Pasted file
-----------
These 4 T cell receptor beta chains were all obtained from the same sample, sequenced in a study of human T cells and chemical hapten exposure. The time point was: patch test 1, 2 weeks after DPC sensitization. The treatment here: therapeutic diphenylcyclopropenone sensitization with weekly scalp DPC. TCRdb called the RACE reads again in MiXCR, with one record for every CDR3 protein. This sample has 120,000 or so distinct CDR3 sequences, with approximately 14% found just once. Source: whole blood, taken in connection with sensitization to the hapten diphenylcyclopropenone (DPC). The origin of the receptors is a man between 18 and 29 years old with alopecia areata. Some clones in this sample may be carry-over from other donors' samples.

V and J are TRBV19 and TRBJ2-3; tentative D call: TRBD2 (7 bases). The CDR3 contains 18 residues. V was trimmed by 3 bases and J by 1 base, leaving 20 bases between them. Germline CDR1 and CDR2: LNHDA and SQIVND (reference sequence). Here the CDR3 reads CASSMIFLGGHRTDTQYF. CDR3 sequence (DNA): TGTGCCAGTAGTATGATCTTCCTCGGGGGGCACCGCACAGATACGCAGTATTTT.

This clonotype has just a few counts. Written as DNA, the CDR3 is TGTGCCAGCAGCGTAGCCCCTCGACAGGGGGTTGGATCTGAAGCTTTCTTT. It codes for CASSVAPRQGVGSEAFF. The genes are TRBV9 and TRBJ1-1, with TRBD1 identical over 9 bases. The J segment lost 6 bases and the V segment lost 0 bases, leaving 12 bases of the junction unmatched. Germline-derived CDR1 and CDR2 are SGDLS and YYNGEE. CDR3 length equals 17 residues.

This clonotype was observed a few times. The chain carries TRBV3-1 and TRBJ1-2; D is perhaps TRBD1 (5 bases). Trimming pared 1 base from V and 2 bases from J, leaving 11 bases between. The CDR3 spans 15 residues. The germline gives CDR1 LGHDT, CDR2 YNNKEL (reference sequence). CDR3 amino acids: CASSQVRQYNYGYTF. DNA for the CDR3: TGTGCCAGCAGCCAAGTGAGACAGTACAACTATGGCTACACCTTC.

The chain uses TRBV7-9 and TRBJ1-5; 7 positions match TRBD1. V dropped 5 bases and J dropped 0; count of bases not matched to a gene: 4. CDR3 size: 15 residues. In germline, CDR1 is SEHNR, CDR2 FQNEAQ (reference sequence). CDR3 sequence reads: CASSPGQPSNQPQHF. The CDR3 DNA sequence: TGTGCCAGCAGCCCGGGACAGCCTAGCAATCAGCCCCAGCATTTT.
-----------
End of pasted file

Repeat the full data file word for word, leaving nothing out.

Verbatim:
These 4 T cell receptor beta chains were all obtained from the same sample, sequenced in a study of human T cells and chemical hapten exposure. The time point was: patch test 1, 2 weeks after DPC sensitization. The treatment here: therapeutic diphenylcyclopropenone sensitization with weekly scalp DPC. TCRdb called the RACE reads again in MiXCR, with one record for every CDR3 protein. This sample has 120,000 or so distinct CDR3 sequences, with approximately 14% found just once. Source: whole blood, taken in connection with sensitization to the hapten diphenylcyclopropenone (DPC). The origin of the receptors is a man between 18 and 29 years old with alopecia areata. Some clones in this sample may be carry-over from other donors' samples.

V and J are TRBV19 and TRBJ2-3; tentative D call: TRBD2 (7 bases). The CDR3 contains 18 residues. V was trimmed by 3 bases and J by 1 base, leaving 20 bases between them. Germline CDR1 and CDR2: LNHDA and SQIVND (reference sequence). Here the CDR3 reads CASSMIFLGGHRTDTQYF. CDR3 sequence (DNA): TGTGCCAGTAGTATGATCTTCCTCGGGGGGCACCGCACAGATACGCAGTATTTT.

This clonotype has just a few counts. Written as DNA, the CDR3 is TGTGCCAGCAGCGTAGCCCCTCGACAGGGGGTTGGATCTGAAGCTTTCTTT. It codes for CASSVAPRQGVGSEAFF. The genes are TRBV9 and TRBJ1-1, with TRBD1 identical over 9 bases. The J segment lost 6 bases and the V segment lost 0 bases, leaving 12 bases of the junction unmatched. Germline-derived CDR1 and CDR2 are SGDLS and YYNGEE. CDR3 length equals 17 residues.

This clonotype was observed a few times. The chain carries TRBV3-1 and TRBJ1-2; D is perhaps TRBD1 (5 bases). Trimming pared 1 base from V and 2 bases from J, leaving 11 bases between. The CDR3 spans 15 residues. The germline gives CDR1 LGHDT, CDR2 YNNKEL (reference sequence). CDR3 amino acids: CASSQVRQYNYGYTF. DNA for the CDR3: TGTGCCAGCAGCCAAGTGAGACAGTACAACTATGGCTACACCTTC.

The chain uses TRBV7-9 and TRBJ1-5; 7 positions match TRBD1. V dropped 5 bases and J dropped 0; count of bases not matched to a gene: 4. CDR3 size: 15 residues. In germline, CDR1 is SEHNR, CDR2 FQNEAQ (reference sequence). CDR3 sequence reads: CASSPGQPSNQPQHF. The CDR3 DNA sequence: TGTGCCAGCAGCCCGGGACAGCCTAGCAATCAGCCCCAGCATTTT.